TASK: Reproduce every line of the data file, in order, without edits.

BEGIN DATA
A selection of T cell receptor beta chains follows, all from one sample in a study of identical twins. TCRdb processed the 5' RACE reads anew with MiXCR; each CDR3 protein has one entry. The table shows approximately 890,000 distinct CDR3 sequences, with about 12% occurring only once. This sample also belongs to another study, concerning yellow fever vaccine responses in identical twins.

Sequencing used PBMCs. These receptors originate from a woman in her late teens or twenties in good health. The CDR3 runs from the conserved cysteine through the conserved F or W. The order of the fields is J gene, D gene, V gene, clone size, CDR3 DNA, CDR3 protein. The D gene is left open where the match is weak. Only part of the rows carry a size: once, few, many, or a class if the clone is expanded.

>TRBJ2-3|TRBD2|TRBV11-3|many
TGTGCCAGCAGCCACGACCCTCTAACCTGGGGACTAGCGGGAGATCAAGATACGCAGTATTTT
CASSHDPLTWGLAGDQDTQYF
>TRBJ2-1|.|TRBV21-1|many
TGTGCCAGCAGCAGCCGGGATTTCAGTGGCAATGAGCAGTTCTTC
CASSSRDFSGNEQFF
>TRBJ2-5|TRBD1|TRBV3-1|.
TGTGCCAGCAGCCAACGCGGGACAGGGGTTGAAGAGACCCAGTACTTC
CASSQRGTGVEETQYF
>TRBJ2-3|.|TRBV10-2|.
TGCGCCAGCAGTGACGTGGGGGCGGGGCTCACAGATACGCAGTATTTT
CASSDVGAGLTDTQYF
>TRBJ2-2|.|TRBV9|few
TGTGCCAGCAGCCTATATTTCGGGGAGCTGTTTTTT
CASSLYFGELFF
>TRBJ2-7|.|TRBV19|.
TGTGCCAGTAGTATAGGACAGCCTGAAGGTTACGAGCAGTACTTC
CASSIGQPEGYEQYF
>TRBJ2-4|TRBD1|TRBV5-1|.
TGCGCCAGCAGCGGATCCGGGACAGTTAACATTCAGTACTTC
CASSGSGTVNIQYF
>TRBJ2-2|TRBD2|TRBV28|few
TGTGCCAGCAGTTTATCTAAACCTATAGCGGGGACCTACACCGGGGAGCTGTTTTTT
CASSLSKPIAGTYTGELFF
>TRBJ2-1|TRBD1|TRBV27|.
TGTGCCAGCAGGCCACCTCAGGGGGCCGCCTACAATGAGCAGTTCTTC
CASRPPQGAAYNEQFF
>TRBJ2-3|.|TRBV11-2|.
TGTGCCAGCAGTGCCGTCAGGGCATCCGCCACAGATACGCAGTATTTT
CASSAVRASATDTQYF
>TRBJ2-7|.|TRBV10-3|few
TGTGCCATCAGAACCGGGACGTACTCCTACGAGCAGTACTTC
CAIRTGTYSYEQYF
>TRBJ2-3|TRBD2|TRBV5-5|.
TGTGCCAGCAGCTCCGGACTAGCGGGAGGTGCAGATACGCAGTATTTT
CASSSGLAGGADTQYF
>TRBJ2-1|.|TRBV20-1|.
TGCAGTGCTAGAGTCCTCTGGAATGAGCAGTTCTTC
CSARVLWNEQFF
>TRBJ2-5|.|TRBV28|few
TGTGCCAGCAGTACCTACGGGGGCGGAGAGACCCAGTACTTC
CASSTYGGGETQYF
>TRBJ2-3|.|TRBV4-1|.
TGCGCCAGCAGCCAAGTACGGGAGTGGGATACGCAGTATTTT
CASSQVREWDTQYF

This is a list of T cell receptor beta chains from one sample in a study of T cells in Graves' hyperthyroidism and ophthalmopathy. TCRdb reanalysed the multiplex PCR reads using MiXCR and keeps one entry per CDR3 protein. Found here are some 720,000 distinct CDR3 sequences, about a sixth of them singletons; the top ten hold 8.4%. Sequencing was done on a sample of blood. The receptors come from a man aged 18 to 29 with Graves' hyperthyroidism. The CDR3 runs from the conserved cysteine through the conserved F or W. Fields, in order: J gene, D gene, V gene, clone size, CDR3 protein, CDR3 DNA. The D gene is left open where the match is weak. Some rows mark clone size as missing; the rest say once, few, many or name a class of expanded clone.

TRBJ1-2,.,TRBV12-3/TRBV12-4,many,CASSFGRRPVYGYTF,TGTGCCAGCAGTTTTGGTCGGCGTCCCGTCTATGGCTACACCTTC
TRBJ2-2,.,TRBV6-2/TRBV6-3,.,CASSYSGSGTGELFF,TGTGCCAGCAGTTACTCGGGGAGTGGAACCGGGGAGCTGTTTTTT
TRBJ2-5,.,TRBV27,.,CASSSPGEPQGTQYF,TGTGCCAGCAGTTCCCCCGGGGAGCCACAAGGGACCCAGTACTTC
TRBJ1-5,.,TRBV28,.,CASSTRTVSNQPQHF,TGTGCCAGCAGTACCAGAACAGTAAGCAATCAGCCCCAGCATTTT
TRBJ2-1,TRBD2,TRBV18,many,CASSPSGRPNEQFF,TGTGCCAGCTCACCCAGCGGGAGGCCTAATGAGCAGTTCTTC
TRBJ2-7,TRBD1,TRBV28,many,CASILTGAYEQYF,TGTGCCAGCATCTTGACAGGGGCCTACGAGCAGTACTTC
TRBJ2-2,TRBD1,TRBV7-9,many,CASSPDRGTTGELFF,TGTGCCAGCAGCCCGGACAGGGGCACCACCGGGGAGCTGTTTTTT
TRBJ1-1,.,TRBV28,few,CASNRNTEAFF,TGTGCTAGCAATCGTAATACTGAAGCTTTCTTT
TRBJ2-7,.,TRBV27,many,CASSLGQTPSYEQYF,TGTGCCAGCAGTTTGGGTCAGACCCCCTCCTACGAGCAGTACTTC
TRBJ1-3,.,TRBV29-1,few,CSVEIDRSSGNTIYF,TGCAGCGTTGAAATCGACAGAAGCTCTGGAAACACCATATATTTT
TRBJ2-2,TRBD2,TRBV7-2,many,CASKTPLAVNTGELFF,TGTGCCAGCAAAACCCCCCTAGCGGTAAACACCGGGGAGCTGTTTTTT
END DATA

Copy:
A selection of T cell receptor beta chains follows, all from one sample in a study of identical twins. TCRdb processed the 5' RACE reads anew with MiXCR; each CDR3 protein has one entry. The table shows approximately 890,000 distinct CDR3 sequences, with about 12% occurring only once. This sample also belongs to another study, concerning yellow fever vaccine responses in identical twins.

Sequencing used PBMCs. These receptors originate from a woman in her late teens or twenties in good health. The CDR3 runs from the conserved cysteine through the conserved F or W. The order of the fields is J gene, D gene, V gene, clone size, CDR3 DNA, CDR3 protein. The D gene is left open where the match is weak. Only part of the rows carry a size: once, few, many, or a class if the clone is expanded.

>TRBJ2-3|TRBD2|TRBV11-3|many
TGTGCCAGCAGCCACGACCCTCTAACCTGGGGACTAGCGGGAGATCAAGATACGCAGTATTTT
CASSHDPLTWGLAGDQDTQYF
>TRBJ2-1|.|TRBV21-1|many
TGTGCCAGCAGCAGCCGGGATTTCAGTGGCAATGAGCAGTTCTTC
CASSSRDFSGNEQFF
>TRBJ2-5|TRBD1|TRBV3-1|.
TGTGCCAGCAGCCAACGCGGGACAGGGGTTGAAGAGACCCAGTACTTC
CASSQRGTGVEETQYF
>TRBJ2-3|.|TRBV10-2|.
TGCGCCAGCAGTGACGTGGGGGCGGGGCTCACAGATACGCAGTATTTT
CASSDVGAGLTDTQYF
>TRBJ2-2|.|TRBV9|few
TGTGCCAGCAGCCTATATTTCGGGGAGCTGTTTTTT
CASSLYFGELFF
>TRBJ2-7|.|TRBV19|.
TGTGCCAGTAGTATAGGACAGCCTGAAGGTTACGAGCAGTACTTC
CASSIGQPEGYEQYF
>TRBJ2-4|TRBD1|TRBV5-1|.
TGCGCCAGCAGCGGATCCGGGACAGTTAACATTCAGTACTTC
CASSGSGTVNIQYF
>TRBJ2-2|TRBD2|TRBV28|few
TGTGCCAGCAGTTTATCTAAACCTATAGCGGGGACCTACACCGGGGAGCTGTTTTTT
CASSLSKPIAGTYTGELFF
>TRBJ2-1|TRBD1|TRBV27|.
TGTGCCAGCAGGCCACCTCAGGGGGCCGCCTACAATGAGCAGTTCTTC
CASRPPQGAAYNEQFF
>TRBJ2-3|.|TRBV11-2|.
TGTGCCAGCAGTGCCGTCAGGGCATCCGCCACAGATACGCAGTATTTT
CASSAVRASATDTQYF
>TRBJ2-7|.|TRBV10-3|few
TGTGCCATCAGAACCGGGACGTACTCCTACGAGCAGTACTTC
CAIRTGTYSYEQYF
>TRBJ2-3|TRBD2|TRBV5-5|.
TGTGCCAGCAGCTCCGGACTAGCGGGAGGTGCAGATACGCAGTATTTT
CASSSGLAGGADTQYF
>TRBJ2-1|.|TRBV20-1|.
TGCAGTGCTAGAGTCCTCTGGAATGAGCAGTTCTTC
CSARVLWNEQFF
>TRBJ2-5|.|TRBV28|few
TGTGCCAGCAGTACCTACGGGGGCGGAGAGACCCAGTACTTC
CASSTYGGGETQYF
>TRBJ2-3|.|TRBV4-1|.
TGCGCCAGCAGCCAAGTACGGGAGTGGGATACGCAGTATTTT
CASSQVREWDTQYF

This is a list of T cell receptor beta chains from one sample in a study of T cells in Graves' hyperthyroidism and ophthalmopathy. TCRdb reanalysed the multiplex PCR reads using MiXCR and keeps one entry per CDR3 protein. Found here are some 720,000 distinct CDR3 sequences, about a sixth of them singletons; the top ten hold 8.4%. Sequencing was done on a sample of blood. The receptors come from a man aged 18 to 29 with Graves' hyperthyroidism. The CDR3 runs from the conserved cysteine through the conserved F or W. Fields, in order: J gene, D gene, V gene, clone size, CDR3 protein, CDR3 DNA. The D gene is left open where the match is weak. Some rows mark clone size as missing; the rest say once, few, many or name a class of expanded clone.

TRBJ1-2,.,TRBV12-3/TRBV12-4,many,CASSFGRRPVYGYTF,TGTGCCAGCAGTTTTGGTCGGCGTCCCGTCTATGGCTACACCTTC
TRBJ2-2,.,TRBV6-2/TRBV6-3,.,CASSYSGSGTGELFF,TGTGCCAGCAGTTACTCGGGGAGTGGAACCGGGGAGCTGTTTTTT
TRBJ2-5,.,TRBV27,.,CASSSPGEPQGTQYF,TGTGCCAGCAGTTCCCCCGGGGAGCCACAAGGGACCCAGTACTTC
TRBJ1-5,.,TRBV28,.,CASSTRTVSNQPQHF,TGTGCCAGCAGTACCAGAACAGTAAGCAATCAGCCCCAGCATTTT
TRBJ2-1,TRBD2,TRBV18,many,CASSPSGRPNEQFF,TGTGCCAGCTCACCCAGCGGGAGGCCTAATGAGCAGTTCTTC
TRBJ2-7,TRBD1,TRBV28,many,CASILTGAYEQYF,TGTGCCAGCATCTTGACAGGGGCCTACGAGCAGTACTTC
TRBJ2-2,TRBD1,TRBV7-9,many,CASSPDRGTTGELFF,TGTGCCAGCAGCCCGGACAGGGGCACCACCGGGGAGCTGTTTTTT
TRBJ1-1,.,TRBV28,few,CASNRNTEAFF,TGTGCTAGCAATCGTAATACTGAAGCTTTCTTT
TRBJ2-7,.,TRBV27,many,CASSLGQTPSYEQYF,TGTGCCAGCAGTTTGGGTCAGACCCCCTCCTACGAGCAGTACTTC
TRBJ1-3,.,TRBV29-1,few,CSVEIDRSSGNTIYF,TGCAGCGTTGAAATCGACAGAAGCTCTGGAAACACCATATATTTT
TRBJ2-2,TRBD2,TRBV7-2,many,CASKTPLAVNTGELFF,TGTGCCAGCAAAACCCCCCTAGCGGTAAACACCGGGGAGCTGTTTTTT